I.    Junior (Seconds) Lien Holders  Right To Sue After Short Sale & Foreclosure –  AB 273

READ the entire bill here ===>http://www.leg.state.nv.us/Session/76th2011/Bills/AB/AB273_EN.pdf

There are changes to debt collection as to short sales in Nevada.  This bill has many points, from Seconds to Guarantors.  For real estate sales the major change is effective July 1, 2011.  There are certain restrictions on the ability to recover deficiency at all by Junior Lien Holders of a secured note created after June 2011.  But the 5 star change, is that as of July 1, 2011  junior lien holders (and perhaps senior) have only six (6) months to file suit against a home owner after the foreclosure.

A civil action by the junior lien holder against the home owner after a foreclosure sale of the real property or a sale in lieu of a foreclosure sale may only be commenced within 6 months after the date of the foreclosure sale or sale in lieu of a foreclosure.  This six month rule section applies only to an action commenced after a foreclosure sale or sale in lieu of a foreclosure sale that occurs on or after July 1, 2011.  But that is only foreclosures you ask?  Nope.  It is for short sales also.  A “sale in lieu of a foreclosure” is a short sale.  Sale in lieu of a foreclosure means a sale of real property pursuant to an agreement between the seller and lender in which the sales price of the real property is insufficient to pay the full outstanding balance of the obligation and the costs of the sale.  The short sale (close) or foreclosure (trustee sale) must occur after July 1, 2011.  Then, the Second Lien holder has 6 months, NOT SIX YEARS as was previous rule, to file a law suit for debt collection.  Here exactly what the law says,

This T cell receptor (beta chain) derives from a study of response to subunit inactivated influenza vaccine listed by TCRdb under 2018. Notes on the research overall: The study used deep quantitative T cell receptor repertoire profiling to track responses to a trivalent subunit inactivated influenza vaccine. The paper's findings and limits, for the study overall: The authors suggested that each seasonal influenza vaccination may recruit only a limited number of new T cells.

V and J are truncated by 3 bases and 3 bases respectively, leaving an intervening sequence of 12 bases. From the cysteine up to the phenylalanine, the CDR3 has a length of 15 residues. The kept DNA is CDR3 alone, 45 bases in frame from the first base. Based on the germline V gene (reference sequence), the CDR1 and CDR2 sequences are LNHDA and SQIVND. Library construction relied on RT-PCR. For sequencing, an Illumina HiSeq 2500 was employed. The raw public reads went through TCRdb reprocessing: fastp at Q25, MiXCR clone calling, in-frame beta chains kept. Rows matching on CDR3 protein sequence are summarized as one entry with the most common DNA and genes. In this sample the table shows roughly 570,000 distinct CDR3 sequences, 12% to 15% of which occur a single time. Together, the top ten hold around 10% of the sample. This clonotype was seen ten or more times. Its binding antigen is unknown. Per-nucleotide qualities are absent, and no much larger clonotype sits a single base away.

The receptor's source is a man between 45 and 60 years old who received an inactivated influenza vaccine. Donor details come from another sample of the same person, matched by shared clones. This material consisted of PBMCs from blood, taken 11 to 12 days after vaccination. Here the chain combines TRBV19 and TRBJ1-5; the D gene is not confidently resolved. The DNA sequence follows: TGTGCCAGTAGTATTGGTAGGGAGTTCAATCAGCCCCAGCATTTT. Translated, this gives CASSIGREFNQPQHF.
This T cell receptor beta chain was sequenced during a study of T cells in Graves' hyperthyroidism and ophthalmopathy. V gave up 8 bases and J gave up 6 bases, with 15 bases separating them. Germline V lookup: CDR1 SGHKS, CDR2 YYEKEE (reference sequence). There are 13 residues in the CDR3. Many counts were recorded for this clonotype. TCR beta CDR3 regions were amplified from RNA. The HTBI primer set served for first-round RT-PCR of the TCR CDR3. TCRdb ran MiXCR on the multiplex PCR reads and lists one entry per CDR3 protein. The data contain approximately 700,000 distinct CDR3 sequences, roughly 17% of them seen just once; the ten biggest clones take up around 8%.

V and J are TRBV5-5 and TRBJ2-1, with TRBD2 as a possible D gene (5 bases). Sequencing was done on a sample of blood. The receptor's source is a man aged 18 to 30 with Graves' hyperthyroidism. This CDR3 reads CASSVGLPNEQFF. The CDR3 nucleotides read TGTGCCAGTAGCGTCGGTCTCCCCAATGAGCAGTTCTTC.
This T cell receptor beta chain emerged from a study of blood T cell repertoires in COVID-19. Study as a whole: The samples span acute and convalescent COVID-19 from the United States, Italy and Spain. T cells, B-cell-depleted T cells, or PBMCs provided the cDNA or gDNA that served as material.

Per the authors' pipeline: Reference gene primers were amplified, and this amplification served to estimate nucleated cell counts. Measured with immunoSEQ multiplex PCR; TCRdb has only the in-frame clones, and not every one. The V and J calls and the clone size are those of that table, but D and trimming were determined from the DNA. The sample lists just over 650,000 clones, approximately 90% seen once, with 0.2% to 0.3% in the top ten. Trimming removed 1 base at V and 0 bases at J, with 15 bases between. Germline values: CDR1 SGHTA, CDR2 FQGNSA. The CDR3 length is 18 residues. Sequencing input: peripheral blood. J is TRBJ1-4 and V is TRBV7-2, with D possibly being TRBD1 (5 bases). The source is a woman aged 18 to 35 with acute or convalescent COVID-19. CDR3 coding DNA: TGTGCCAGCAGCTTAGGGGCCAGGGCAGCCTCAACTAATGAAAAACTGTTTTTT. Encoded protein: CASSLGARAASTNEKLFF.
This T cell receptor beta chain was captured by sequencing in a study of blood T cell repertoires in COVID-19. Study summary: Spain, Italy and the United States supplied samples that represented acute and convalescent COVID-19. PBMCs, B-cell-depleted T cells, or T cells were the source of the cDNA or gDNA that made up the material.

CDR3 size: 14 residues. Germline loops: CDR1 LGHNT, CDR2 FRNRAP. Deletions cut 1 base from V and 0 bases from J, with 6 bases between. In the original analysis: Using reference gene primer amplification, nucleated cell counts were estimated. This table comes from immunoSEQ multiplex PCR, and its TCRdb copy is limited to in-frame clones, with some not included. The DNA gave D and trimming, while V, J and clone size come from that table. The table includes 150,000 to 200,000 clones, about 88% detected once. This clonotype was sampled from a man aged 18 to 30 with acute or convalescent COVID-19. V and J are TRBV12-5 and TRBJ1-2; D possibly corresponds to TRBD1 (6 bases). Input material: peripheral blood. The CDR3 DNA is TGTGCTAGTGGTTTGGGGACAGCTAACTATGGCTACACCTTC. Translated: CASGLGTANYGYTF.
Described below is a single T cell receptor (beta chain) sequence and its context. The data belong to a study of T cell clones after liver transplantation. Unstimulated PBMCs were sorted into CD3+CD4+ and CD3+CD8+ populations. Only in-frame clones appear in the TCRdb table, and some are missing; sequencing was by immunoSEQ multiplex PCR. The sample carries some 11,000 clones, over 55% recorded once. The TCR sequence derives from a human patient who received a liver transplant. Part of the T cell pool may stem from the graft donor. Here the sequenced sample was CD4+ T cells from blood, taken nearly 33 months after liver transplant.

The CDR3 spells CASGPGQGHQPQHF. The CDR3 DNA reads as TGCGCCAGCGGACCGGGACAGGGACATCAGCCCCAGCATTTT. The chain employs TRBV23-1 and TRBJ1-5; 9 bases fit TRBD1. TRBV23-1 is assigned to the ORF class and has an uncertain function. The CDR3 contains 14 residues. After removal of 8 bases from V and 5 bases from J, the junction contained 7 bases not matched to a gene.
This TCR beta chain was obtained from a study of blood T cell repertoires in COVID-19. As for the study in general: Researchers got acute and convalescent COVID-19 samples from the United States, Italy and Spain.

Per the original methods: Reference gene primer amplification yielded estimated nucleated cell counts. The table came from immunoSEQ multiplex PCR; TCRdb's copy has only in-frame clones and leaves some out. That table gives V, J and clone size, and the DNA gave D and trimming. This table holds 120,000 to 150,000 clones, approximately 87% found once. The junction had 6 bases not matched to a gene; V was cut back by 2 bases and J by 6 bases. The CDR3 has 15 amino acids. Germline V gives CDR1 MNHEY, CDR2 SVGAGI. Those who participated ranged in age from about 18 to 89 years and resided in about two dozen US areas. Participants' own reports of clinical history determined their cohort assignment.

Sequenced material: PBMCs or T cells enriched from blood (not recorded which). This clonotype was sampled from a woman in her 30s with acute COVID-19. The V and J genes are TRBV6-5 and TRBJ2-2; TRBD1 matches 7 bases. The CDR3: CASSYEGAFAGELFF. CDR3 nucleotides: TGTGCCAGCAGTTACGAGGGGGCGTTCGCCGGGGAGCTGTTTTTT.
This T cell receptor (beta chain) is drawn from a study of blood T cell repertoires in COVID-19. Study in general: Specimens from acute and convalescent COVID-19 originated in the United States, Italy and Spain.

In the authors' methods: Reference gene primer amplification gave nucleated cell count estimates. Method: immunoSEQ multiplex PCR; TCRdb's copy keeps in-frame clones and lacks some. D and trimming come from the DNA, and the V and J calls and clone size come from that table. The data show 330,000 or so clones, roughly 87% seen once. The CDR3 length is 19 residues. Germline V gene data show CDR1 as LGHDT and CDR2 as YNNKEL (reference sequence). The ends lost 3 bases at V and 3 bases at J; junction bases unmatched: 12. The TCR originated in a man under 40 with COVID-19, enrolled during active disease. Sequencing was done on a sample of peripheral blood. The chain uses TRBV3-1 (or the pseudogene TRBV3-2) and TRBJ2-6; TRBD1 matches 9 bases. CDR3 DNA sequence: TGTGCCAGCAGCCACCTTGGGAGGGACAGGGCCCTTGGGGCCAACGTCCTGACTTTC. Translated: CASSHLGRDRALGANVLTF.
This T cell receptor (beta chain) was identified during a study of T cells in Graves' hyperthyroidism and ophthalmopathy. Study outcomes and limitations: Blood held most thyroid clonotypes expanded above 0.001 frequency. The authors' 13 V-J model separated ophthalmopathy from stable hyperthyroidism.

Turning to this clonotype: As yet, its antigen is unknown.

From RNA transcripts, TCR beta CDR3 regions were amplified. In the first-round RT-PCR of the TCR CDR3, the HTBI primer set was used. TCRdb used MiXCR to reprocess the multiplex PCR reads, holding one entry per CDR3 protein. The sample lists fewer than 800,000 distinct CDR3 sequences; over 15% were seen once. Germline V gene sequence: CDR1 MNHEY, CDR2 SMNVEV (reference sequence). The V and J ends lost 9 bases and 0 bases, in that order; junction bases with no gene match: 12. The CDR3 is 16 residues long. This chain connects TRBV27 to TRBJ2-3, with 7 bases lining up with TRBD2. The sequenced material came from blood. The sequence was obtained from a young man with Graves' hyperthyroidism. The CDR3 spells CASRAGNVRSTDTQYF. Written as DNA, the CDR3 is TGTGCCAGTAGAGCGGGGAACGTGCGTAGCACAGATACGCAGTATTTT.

A civil action not barred by NRS 40.430 or section 3 of this act by a person to whom an obligation secured by a junior mortgage or lien on real property is owed to obtain a money judgment against the debtor after a foreclosure sale of the real property or a sale in lieu of a foreclosure sale may only be commenced within 6 months after the date of the foreclosure sale or sale in lieu of a foreclosure.”

This Section 3.3 this act apply only to an action commenced after a foreclosure sale or sale in lieu of a foreclosure sale that occurs on or after July 1, 2011.

The explanation of this Section from the Legislature is here —-> Existing law authorizes a creditor under an obligation secured by a junior mortgage or deed of trust to bring an action to obtain a personal judgment against the debtor only if the action is commenced within 6 years after the date of the debtor’s default. (NRS 11.190) Under property securing such an obligation is the subject of a foreclosure sale, a trustee’s sale or a sale or deed in lieu of such a sale, the creditor may bring an action to obtain a personal judgment against the debtor only if the action is brought within 6 months after the foreclosure sale, the trustee’s sale or the sale in lieu of a foreclosure sale or trustee’s sale.

WHAT what does it mean?.  Since the complete ban on debt pursuit only applies to loans from here on, a consumer will not be able to rely on that now.  BUT, what is important is that all short sales (close) and foreclosures (trustee sale), after July 1, 2011, now leave the homeowner exposed for a law suit from the Junior Lien Holder for only six months.  This appears to be both owner occupied and investor.